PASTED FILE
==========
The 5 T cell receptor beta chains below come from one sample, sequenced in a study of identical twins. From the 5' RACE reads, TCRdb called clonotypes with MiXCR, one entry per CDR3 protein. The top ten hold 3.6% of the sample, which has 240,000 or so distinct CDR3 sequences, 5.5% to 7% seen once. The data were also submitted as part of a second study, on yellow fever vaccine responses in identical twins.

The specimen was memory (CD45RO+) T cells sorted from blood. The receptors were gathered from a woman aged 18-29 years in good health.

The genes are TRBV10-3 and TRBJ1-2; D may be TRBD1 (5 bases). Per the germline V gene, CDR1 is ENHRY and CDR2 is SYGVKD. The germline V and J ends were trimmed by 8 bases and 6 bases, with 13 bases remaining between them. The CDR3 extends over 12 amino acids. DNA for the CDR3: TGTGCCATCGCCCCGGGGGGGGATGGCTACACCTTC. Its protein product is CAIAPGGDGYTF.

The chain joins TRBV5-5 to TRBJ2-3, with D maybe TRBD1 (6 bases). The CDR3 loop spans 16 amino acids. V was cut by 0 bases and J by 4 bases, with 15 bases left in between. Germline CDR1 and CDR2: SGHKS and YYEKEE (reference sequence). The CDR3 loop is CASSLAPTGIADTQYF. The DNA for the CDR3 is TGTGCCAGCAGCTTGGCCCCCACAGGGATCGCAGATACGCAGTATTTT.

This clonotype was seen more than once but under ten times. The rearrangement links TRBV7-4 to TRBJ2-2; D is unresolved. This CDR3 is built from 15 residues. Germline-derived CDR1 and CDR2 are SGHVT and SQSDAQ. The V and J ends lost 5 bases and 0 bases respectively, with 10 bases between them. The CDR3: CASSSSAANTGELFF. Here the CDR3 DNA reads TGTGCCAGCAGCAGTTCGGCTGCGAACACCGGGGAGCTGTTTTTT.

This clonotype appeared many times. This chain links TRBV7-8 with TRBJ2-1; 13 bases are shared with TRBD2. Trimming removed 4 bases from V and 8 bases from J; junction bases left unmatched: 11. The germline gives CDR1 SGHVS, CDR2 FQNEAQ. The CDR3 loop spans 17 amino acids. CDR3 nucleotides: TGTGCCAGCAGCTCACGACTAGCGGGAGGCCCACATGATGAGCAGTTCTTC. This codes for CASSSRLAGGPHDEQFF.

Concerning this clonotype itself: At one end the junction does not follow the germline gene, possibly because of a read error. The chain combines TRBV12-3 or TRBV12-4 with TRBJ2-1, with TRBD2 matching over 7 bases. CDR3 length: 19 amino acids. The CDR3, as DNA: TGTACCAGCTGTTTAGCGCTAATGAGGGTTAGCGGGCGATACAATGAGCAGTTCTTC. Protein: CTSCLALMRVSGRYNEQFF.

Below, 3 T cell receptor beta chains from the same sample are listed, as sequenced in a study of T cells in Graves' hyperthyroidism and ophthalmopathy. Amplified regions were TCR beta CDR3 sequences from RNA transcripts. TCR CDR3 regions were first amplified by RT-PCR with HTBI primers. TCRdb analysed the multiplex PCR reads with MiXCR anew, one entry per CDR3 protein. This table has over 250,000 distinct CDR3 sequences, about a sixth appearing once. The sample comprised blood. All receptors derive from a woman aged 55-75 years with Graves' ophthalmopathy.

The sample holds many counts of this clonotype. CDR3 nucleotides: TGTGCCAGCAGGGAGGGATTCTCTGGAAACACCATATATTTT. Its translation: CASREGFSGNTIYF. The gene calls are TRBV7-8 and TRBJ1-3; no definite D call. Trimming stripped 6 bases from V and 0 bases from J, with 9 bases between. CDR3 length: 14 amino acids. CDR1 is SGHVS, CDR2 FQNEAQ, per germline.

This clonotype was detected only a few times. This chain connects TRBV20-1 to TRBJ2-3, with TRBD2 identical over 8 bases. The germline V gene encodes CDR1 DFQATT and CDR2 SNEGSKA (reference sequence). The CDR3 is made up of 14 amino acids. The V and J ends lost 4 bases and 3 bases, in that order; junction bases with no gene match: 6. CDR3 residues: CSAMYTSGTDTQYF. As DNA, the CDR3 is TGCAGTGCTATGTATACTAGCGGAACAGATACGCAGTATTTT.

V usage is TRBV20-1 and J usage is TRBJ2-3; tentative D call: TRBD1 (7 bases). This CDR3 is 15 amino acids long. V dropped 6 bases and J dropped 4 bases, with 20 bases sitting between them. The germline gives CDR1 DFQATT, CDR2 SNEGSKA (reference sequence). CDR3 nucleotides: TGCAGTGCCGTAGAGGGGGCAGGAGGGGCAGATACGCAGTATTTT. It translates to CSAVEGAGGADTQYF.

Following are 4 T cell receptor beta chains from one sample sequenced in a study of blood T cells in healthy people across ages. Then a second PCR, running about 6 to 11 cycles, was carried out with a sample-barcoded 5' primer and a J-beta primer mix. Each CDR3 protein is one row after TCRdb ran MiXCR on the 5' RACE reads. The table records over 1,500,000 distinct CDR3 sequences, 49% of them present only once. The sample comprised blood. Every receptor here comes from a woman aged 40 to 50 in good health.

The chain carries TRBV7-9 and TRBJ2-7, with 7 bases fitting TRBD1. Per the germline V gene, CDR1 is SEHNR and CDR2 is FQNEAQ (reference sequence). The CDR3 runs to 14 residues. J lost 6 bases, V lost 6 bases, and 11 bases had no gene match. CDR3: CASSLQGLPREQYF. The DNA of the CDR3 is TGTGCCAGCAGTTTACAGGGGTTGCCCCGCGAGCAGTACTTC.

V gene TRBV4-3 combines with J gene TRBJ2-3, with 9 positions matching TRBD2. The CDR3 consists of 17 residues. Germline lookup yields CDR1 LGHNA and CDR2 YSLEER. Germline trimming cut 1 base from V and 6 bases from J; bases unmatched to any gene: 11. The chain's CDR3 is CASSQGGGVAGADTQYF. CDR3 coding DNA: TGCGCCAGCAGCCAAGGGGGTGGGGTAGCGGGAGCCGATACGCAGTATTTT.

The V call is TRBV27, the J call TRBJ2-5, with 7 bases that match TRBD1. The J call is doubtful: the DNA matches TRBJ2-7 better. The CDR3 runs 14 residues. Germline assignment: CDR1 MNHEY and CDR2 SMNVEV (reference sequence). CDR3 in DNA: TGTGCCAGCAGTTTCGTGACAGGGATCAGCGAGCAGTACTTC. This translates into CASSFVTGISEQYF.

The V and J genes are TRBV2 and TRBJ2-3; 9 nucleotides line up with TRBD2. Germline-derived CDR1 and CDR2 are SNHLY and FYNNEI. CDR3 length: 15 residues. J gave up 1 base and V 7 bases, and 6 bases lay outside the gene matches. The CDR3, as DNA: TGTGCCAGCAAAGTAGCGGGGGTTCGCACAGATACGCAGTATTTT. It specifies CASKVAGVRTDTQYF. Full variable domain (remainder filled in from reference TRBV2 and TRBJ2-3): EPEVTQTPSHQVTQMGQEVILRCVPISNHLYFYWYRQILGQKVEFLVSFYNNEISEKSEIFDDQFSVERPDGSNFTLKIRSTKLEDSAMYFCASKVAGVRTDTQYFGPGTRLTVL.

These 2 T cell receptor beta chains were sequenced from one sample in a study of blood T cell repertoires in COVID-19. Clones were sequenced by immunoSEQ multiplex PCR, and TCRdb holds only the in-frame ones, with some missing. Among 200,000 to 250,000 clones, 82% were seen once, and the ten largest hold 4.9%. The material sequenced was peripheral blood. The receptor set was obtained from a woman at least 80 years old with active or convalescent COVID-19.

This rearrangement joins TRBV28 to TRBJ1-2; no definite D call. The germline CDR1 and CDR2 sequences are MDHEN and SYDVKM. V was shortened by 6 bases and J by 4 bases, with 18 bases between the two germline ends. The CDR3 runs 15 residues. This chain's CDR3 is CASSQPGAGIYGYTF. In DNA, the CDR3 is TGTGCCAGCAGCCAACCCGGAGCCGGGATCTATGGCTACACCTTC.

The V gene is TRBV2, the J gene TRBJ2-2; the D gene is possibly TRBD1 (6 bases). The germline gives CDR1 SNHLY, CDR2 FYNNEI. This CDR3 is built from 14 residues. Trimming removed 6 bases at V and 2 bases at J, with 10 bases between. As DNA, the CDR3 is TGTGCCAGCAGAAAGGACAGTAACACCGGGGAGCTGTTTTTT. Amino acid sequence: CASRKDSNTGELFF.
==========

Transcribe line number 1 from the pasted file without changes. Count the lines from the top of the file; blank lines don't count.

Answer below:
The 5 T cell receptor beta chains below come from one sample, sequenced in a study of identical twins. From the 5' RACE reads, TCRdb called clonotypes with MiXCR, one entry per CDR3 protein. The top ten hold 3.6% of the sample, which has 240,000 or so distinct CDR3 sequences, 5.5% to 7% seen once. The data were also submitted as part of a second study, on yellow fever vaccine responses in identical twins.